Sampler: Honour The Dead by John Anthony Miller

Everyone is a suspect, there are motives to spare – readers will go dizzy trying to solve it…

Six English survivors of the Great War – four men and two women – converge on Lake Como, Italy in 1921. The result: one corpse and one killer…

Psychiatrist Joseph Barnett is treating wealthy socialite Penelope Jones for schizophrenia at a sanitarium in Como. She is convinced someone is trying to kill her.

Penelope is married to war veteran Alexander Cavendish, a hero of the Battle of the Somme. Barnett knows – and hates – Cavendish from the trenches where both were officers during the battle: one was trying to save lives; the other takes them.

Both men had been wounded and treated at a hospital in Amiens where Bartlett met and later married Rose who worked there as a nurse. But why does Rose also harbour an intense animosity towards Cavendish?

John Anthony Miller’s fifth crime novel Honour the Dead is a Rubik’s Cube of a murder case.

John Anthony Miller

Sampler:

Prologue

Corriere della Sera

Milan, Italy Evening Edition

May 3, 1921

 Body Found in Lake Como

            The body was found by a fisherman just after dawn, lying face down in shallow water. Fully clothed, a single bullet wound in the back, it had been in the water for several hours.   

            Police found no obvious clues during the initial stages of the investigation. Authorities have discovered no clear motive, although they believe money may have been involved. Many have theorized that since the body was found a few hundred meters from the asylum, the murder may have been the work of a madman. Authorities vow not to rest until the perpetrator of the crime has been brought to justice.

The corpse was identified as . . .

Chapter 1

Lakeside Sanitarium

Lake Como, Italy

Two months before the murder

Dr. Joseph Barnett looked through the French doors of his office and studied the last stubborn remnants of snow clinging to the mountaintops. Flowers had begun to sprout, offering the promise of spring, and weak rays of sunlight bathed the lake that sprawled beyond the grounds of the sanitarium, reflecting off the water so it shimmered like glass. He often admired the breathtaking view, collecting his thoughts, immersed in tranquility, absorbed in the peace that nature provided. And then, for reasons unknown, other than fate, other than the random seconds in our lives that place two people in the same place and time, that serenity was shattered.

Penelope Jones came to the sanitarium shortly after her first suicide attempt. Her husband had found her sprawled on the floor of a Monte Carlo hotel room with her eyes closed and face gray, an empty bottle of barbitone on the bureau beside her bed. Doctors saved her life − initial reports claimed a miracle − and she was released from the hospital a few days later. Authorities cabled the sanitarium shortly thereafter, providing notification of her impending arrival.

She came from a long line of wealthy socialites, her name and face recognized easily by most of the civilized world – as the privileged so often are. From England’s little princess, a precious child with a smile that lit the heavens, she had become a desperate, haunted shadow, her eyes showing muted pain hidden in her soul. After the Great War ended, she moved continually − Paris, London and Monte Carlo, as if constant change would keep the demons from finding her.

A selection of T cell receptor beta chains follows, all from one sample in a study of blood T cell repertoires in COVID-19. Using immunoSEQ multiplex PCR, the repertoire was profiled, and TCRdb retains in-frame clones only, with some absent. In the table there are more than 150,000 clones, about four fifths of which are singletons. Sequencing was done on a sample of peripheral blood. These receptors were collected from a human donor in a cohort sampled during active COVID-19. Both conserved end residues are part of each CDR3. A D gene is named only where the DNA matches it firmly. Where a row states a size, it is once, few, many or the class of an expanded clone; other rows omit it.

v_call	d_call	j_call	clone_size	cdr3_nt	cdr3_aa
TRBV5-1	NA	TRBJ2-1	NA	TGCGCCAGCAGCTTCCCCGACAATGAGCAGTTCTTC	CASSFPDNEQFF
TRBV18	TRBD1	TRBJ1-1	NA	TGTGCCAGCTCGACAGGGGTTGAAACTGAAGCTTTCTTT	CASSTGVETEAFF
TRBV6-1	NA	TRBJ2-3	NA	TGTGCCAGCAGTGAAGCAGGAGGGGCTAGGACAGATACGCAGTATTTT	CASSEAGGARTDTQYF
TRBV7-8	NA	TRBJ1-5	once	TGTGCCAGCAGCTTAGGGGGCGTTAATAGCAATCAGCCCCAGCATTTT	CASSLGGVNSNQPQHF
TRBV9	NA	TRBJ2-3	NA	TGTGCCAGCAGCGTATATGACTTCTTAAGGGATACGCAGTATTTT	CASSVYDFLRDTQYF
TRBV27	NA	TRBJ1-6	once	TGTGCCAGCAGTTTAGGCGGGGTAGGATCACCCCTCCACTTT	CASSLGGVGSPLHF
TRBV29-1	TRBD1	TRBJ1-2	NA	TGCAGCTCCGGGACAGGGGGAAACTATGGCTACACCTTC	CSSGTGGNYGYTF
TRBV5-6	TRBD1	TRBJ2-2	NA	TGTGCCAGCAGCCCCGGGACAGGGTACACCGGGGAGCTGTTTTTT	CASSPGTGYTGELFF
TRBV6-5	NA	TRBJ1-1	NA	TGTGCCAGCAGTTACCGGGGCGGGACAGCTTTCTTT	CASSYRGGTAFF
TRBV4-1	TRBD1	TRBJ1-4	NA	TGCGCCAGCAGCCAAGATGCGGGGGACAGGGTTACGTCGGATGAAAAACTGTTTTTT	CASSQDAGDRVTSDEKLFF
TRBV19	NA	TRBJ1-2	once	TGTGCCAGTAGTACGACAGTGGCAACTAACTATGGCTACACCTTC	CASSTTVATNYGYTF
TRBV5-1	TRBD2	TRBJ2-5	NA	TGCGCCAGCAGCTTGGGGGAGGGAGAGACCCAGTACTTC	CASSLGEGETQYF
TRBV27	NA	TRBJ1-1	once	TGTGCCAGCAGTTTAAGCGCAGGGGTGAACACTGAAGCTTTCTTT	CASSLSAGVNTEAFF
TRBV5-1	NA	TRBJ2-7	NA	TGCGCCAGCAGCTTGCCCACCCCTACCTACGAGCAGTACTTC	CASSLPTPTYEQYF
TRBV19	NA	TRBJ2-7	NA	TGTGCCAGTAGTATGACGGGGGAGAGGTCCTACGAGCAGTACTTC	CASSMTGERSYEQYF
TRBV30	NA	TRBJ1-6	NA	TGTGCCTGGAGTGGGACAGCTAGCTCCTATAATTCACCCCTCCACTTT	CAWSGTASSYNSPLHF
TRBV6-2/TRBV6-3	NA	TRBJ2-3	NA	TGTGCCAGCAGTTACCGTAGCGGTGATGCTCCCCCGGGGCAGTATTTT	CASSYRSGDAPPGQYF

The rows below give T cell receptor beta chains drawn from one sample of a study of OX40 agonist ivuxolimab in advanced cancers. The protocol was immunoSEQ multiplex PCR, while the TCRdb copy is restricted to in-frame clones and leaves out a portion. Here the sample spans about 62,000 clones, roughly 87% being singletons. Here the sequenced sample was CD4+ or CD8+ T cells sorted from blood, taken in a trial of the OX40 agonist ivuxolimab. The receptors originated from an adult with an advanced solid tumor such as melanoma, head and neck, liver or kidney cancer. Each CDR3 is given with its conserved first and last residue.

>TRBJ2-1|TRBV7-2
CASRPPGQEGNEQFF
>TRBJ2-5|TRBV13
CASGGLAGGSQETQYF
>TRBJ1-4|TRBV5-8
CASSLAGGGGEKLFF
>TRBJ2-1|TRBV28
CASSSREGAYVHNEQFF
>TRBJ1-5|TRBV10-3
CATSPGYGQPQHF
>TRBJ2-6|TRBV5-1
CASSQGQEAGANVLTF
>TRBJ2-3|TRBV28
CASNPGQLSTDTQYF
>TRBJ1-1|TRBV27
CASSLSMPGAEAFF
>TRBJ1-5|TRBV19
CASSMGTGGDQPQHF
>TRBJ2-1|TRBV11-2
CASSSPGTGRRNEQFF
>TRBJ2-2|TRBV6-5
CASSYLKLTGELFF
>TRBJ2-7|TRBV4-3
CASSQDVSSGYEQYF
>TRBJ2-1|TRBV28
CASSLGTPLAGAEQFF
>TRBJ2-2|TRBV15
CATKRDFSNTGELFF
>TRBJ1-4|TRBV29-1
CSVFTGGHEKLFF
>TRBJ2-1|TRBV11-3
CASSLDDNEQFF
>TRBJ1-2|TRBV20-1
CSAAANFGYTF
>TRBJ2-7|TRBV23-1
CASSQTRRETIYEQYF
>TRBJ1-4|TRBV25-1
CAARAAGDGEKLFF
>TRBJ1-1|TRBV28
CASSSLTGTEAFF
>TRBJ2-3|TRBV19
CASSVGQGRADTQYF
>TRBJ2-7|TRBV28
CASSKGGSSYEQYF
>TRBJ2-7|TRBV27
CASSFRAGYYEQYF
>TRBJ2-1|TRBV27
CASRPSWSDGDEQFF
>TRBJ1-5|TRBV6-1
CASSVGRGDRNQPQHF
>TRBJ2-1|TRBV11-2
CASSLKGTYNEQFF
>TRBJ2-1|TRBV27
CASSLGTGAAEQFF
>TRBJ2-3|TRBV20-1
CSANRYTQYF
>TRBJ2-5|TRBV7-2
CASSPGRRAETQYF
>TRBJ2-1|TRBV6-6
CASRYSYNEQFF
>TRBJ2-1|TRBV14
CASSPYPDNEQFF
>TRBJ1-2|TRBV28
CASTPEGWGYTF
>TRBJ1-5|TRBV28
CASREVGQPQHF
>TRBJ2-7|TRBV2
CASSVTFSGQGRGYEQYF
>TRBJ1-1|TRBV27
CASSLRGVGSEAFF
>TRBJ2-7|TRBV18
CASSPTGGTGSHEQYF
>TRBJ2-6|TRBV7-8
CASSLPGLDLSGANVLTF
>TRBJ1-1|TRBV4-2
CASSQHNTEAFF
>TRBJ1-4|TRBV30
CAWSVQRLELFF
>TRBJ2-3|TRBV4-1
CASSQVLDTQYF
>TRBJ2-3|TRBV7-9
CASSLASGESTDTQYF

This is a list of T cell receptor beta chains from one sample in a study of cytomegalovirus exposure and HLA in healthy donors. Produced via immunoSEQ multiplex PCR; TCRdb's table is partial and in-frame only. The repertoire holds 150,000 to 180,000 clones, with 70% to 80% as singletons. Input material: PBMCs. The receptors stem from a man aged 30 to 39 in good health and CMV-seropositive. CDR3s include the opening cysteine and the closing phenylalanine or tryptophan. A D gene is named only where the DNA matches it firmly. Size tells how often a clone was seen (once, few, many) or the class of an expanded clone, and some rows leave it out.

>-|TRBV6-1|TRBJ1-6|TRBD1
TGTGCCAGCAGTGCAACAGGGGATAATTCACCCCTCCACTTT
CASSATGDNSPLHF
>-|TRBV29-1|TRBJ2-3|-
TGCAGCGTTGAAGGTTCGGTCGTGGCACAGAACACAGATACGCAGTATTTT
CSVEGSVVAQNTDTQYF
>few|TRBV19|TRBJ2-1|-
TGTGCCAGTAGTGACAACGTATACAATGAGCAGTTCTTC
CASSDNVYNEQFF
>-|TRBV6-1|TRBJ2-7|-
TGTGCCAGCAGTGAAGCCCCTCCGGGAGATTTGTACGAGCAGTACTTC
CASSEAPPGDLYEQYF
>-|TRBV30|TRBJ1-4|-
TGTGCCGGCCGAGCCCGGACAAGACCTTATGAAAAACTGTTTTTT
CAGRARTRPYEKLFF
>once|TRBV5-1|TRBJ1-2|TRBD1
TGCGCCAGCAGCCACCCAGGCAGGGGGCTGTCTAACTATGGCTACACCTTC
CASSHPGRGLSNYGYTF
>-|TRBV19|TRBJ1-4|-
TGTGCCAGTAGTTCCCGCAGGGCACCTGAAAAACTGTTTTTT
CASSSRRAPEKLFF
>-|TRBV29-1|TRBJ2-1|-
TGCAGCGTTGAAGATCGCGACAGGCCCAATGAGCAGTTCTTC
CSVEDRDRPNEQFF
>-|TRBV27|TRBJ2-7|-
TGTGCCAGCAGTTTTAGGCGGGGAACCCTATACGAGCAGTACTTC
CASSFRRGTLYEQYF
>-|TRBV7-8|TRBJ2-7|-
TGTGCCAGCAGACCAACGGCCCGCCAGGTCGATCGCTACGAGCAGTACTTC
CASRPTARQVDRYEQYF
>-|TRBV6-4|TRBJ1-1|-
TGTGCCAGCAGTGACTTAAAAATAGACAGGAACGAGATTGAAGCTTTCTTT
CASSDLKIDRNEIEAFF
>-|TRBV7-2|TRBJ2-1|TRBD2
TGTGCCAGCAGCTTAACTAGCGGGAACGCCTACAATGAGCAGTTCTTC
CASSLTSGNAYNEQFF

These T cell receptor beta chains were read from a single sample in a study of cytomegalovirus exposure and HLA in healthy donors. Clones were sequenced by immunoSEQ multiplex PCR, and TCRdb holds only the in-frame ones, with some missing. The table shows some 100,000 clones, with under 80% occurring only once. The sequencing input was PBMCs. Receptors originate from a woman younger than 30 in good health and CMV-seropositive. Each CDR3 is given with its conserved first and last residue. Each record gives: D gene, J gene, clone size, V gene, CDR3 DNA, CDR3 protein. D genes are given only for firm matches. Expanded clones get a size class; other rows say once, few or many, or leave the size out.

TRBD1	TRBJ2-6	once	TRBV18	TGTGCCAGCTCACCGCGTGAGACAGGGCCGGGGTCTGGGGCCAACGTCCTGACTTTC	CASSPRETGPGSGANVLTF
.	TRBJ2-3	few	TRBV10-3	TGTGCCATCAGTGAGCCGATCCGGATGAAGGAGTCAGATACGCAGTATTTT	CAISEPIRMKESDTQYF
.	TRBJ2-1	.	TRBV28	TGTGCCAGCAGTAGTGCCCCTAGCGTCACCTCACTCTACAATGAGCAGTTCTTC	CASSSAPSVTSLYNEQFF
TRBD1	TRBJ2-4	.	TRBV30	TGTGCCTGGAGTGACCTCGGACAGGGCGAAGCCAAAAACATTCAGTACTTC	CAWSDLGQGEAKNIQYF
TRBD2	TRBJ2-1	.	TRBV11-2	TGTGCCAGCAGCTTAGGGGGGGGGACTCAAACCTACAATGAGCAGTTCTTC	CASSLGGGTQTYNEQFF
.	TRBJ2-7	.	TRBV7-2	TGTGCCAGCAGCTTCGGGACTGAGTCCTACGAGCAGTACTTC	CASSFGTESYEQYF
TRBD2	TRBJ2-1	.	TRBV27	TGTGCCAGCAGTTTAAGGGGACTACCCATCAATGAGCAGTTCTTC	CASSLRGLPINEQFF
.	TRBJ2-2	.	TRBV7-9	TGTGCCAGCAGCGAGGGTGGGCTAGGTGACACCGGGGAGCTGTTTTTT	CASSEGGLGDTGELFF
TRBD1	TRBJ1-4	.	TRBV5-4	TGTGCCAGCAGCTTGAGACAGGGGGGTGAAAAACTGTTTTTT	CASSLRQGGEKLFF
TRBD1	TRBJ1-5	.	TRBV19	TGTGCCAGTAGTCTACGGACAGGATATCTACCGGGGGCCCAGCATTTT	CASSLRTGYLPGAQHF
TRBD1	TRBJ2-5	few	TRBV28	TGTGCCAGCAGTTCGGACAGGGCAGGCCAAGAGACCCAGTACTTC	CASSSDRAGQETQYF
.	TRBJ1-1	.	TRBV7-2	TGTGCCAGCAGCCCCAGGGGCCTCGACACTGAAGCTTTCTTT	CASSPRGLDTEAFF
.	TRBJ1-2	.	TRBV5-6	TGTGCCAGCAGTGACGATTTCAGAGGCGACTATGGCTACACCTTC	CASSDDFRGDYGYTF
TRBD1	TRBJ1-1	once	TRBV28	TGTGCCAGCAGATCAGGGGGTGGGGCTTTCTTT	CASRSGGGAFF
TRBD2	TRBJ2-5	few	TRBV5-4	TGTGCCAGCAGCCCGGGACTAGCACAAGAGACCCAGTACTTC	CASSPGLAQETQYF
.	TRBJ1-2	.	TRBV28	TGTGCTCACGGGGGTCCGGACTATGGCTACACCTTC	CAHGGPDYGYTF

She avoided publicity, but a world starved for stories after the most hellish conflict in human history proved that celebrities sold newspapers and magazines. They provided readers with an escape, insight into a fairy tale existence, a world imagined and longed for, envied but misunderstood. When splashed against the backdrop of the Jazz Age, famous people often became infamous, whether they deserved it or not.

Penelope, or Miss Penelope as she was called even after her marriage, was admired by many because she had everything they wanted: a huge estate staffed with devoted servants, an education only the finest schools could offer, the love of the world’s most desirable man. And even though she had every reason to love life, she despised it.

Her ancestors had been at the forefront of British affairs for several centuries, revered by most of the Empire’s subjects, but the current generation was cursed by tragedy. Penelope’s mother was killed in a train accident when she was a child and her brother died in the closing days of the war. He was a pilot, known for his aggressive attacks, accomplished, with many kills. He would have become an executive of the family’s global business empire, had his life not ended before it began. He was their future, the best they could offer a healing world, stolen just as he stepped upon the world’s stage. Penelope never dealt with his death and it may have spawned the steep decline that led her to the asylum.

Her husband, Alexander Cavendish, was also blessed with a long line of titled ancestors. The world’s most eligible bachelor, he was blond with blue eyes, an impish grin, and seemed to have all the qualities women wanted: handsome, intelligent, articulate, charitable. He proposed to Penelope after a year-long courtship and then rushed off to France to fight, their love story plastered on many front pages. He survived the Great War when so many more had not, a captain in the British Expeditionary Force, a celebrated war hero for his bravery in the Battle of the Somme.

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